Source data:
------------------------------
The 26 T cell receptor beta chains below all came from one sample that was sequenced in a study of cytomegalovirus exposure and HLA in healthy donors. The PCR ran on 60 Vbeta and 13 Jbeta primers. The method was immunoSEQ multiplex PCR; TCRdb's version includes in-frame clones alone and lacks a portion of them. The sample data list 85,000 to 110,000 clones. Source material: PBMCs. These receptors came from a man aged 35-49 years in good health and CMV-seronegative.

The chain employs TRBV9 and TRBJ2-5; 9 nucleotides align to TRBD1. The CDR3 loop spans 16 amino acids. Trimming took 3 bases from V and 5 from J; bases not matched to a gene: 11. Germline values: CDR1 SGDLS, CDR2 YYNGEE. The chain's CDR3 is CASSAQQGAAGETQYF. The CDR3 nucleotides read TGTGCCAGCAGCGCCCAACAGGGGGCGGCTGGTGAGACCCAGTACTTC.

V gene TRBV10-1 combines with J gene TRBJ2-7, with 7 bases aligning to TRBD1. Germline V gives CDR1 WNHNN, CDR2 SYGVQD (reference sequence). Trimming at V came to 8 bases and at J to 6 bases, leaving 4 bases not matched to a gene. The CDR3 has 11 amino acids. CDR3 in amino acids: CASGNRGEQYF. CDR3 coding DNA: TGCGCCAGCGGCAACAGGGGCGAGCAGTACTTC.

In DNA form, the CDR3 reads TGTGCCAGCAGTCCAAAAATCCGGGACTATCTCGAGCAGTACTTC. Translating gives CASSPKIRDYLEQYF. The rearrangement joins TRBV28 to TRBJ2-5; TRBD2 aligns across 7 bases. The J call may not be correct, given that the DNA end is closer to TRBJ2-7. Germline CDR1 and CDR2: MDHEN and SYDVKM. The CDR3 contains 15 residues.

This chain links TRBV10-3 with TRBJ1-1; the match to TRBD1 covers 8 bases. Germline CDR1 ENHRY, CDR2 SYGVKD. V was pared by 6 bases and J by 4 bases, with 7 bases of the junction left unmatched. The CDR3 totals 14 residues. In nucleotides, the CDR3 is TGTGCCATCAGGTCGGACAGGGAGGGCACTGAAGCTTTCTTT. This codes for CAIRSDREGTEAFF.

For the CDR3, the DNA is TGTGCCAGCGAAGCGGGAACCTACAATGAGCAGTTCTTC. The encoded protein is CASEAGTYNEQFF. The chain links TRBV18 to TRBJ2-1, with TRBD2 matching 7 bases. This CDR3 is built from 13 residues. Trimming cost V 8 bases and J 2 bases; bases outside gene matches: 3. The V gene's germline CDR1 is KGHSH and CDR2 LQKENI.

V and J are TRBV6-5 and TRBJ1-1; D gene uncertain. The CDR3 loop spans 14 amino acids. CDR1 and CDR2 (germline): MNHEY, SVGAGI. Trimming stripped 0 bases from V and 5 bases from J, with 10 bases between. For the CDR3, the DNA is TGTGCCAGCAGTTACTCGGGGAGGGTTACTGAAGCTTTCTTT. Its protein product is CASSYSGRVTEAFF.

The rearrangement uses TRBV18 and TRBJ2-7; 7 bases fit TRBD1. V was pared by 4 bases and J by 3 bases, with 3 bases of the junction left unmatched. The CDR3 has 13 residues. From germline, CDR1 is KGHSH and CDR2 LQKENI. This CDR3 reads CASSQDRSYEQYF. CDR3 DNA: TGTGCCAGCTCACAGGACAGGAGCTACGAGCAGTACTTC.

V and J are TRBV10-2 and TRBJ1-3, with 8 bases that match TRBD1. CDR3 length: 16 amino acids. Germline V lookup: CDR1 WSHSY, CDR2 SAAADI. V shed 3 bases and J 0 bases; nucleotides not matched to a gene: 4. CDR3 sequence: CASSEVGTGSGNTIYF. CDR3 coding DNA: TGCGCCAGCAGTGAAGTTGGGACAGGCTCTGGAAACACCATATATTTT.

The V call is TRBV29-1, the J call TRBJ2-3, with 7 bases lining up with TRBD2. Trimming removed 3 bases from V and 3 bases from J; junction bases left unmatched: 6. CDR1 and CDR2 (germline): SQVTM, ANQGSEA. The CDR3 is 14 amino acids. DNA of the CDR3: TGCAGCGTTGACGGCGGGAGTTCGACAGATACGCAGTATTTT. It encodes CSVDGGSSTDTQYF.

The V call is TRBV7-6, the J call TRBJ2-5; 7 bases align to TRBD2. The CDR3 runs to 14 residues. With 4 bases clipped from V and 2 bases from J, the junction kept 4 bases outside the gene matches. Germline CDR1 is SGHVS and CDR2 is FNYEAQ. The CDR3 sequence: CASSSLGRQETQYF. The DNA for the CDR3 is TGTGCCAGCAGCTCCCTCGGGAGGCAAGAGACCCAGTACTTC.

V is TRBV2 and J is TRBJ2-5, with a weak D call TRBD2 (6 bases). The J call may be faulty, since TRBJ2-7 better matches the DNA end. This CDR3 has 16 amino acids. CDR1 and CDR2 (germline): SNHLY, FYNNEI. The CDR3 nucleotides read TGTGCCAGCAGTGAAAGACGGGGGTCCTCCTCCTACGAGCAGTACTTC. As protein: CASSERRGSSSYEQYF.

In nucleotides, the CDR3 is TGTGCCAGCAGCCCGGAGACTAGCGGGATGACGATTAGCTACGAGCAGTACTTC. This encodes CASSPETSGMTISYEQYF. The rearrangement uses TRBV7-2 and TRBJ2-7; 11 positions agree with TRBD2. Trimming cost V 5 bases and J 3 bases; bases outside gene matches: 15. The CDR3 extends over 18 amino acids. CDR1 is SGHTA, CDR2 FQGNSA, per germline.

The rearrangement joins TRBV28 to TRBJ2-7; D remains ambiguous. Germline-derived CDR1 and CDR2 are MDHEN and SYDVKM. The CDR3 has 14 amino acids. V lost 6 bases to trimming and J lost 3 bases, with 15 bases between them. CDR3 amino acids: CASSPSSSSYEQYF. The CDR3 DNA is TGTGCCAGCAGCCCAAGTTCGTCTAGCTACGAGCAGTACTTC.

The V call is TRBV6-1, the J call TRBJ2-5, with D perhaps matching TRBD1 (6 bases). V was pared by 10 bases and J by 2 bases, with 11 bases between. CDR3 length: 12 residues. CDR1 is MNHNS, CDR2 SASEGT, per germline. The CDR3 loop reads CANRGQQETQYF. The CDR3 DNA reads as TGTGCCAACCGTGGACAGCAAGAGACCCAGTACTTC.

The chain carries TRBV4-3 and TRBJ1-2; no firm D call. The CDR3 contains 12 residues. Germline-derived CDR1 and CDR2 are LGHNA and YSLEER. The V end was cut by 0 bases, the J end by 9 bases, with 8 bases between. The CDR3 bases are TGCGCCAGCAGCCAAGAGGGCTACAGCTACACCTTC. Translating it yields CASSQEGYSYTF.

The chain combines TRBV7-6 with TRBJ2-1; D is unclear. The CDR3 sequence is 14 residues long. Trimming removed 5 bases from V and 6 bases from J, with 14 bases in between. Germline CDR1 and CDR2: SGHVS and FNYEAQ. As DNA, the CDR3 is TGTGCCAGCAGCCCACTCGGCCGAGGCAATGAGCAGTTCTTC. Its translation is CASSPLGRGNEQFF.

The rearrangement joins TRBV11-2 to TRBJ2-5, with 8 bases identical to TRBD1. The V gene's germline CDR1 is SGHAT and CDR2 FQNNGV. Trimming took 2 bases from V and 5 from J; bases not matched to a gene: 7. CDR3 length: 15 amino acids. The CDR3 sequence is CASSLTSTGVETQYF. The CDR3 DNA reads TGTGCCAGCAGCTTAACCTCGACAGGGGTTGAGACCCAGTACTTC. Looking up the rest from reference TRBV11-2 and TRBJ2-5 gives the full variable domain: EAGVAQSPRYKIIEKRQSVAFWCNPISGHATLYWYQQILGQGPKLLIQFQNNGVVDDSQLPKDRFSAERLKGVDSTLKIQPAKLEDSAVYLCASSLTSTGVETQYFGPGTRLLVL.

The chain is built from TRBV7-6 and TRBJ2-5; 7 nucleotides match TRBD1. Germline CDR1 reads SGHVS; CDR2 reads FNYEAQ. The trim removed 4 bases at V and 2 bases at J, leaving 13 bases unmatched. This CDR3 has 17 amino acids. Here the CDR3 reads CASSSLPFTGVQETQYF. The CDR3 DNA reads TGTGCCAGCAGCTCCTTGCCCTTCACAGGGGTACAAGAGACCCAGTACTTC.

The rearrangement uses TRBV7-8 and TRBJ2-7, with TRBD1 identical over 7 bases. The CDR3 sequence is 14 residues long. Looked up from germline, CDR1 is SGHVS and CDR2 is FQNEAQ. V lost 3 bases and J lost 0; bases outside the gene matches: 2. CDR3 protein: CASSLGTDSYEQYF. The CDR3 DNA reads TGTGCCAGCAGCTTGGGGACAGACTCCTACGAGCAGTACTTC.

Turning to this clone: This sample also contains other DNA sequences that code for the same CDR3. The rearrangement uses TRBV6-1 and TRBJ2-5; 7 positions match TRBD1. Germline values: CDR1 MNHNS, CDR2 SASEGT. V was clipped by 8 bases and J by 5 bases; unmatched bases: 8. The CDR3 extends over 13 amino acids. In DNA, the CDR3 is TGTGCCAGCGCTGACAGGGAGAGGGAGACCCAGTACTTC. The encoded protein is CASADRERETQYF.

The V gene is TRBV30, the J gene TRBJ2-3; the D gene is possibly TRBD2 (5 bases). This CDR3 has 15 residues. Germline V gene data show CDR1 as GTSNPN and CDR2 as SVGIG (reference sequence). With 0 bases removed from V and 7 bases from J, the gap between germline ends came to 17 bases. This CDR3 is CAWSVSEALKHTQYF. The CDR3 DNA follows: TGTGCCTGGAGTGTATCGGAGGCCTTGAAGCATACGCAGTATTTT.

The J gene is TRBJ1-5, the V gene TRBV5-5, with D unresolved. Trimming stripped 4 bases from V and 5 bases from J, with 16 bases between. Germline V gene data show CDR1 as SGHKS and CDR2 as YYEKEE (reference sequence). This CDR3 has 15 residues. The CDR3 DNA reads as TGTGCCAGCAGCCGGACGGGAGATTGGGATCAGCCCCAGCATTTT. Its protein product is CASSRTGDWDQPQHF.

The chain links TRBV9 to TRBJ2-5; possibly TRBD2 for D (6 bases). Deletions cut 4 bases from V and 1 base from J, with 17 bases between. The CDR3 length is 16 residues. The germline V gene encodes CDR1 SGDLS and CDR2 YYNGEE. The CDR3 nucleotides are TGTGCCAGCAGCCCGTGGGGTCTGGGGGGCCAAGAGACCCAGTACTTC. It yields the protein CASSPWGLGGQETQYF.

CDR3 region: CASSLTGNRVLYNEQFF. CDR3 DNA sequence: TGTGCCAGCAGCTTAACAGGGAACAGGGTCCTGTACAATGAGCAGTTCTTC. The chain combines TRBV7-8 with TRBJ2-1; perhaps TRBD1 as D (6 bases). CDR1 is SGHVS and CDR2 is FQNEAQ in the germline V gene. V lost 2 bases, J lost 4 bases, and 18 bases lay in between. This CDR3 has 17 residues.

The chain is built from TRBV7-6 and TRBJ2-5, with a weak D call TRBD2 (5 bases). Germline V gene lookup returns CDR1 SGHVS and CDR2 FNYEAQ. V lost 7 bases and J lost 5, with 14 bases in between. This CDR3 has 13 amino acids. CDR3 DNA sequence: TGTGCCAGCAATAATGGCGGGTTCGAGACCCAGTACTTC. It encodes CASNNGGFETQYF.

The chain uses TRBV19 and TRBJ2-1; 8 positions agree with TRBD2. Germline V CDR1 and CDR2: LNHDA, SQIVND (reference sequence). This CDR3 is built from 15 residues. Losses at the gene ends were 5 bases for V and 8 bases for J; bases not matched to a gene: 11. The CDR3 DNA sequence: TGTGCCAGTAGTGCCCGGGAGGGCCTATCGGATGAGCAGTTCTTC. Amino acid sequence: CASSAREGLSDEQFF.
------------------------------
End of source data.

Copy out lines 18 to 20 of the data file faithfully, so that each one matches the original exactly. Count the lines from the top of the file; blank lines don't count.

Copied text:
The rearrangement joins TRBV11-2 to TRBJ2-5, with 8 bases identical to TRBD1. The V gene's germline CDR1 is SGHAT and CDR2 FQNNGV. Trimming took 2 bases from V and 5 from J; bases not matched to a gene: 7. CDR3 length: 15 amino acids. The CDR3 sequence is CASSLTSTGVETQYF. The CDR3 DNA reads TGTGCCAGCAGCTTAACCTCGACAGGGGTTGAGACCCAGTACTTC. Looking up the rest from reference TRBV11-2 and TRBJ2-5 gives the full variable domain: EAGVAQSPRYKIIEKRQSVAFWCNPISGHATLYWYQQILGQGPKLLIQFQNNGVVDDSQLPKDRFSAERLKGVDSTLKIQPAKLEDSAVYLCASSLTSTGVETQYFGPGTRLLVL.

The chain is built from TRBV7-6 and TRBJ2-5; 7 nucleotides match TRBD1. Germline CDR1 reads SGHVS; CDR2 reads FNYEAQ. The trim removed 4 bases at V and 2 bases at J, leaving 13 bases unmatched. This CDR3 has 17 amino acids. Here the CDR3 reads CASSSLPFTGVQETQYF. The CDR3 DNA reads TGTGCCAGCAGCTCCTTGCCCTTCACAGGGGTACAAGAGACCCAGTACTTC.

The rearrangement uses TRBV7-8 and TRBJ2-7, with TRBD1 identical over 7 bases. The CDR3 sequence is 14 residues long. Looked up from germline, CDR1 is SGHVS and CDR2 is FQNEAQ. V lost 3 bases and J lost 0; bases outside the gene matches: 2. CDR3 protein: CASSLGTDSYEQYF. The CDR3 DNA reads TGTGCCAGCAGCTTGGGGACAGACTCCTACGAGCAGTACTTC.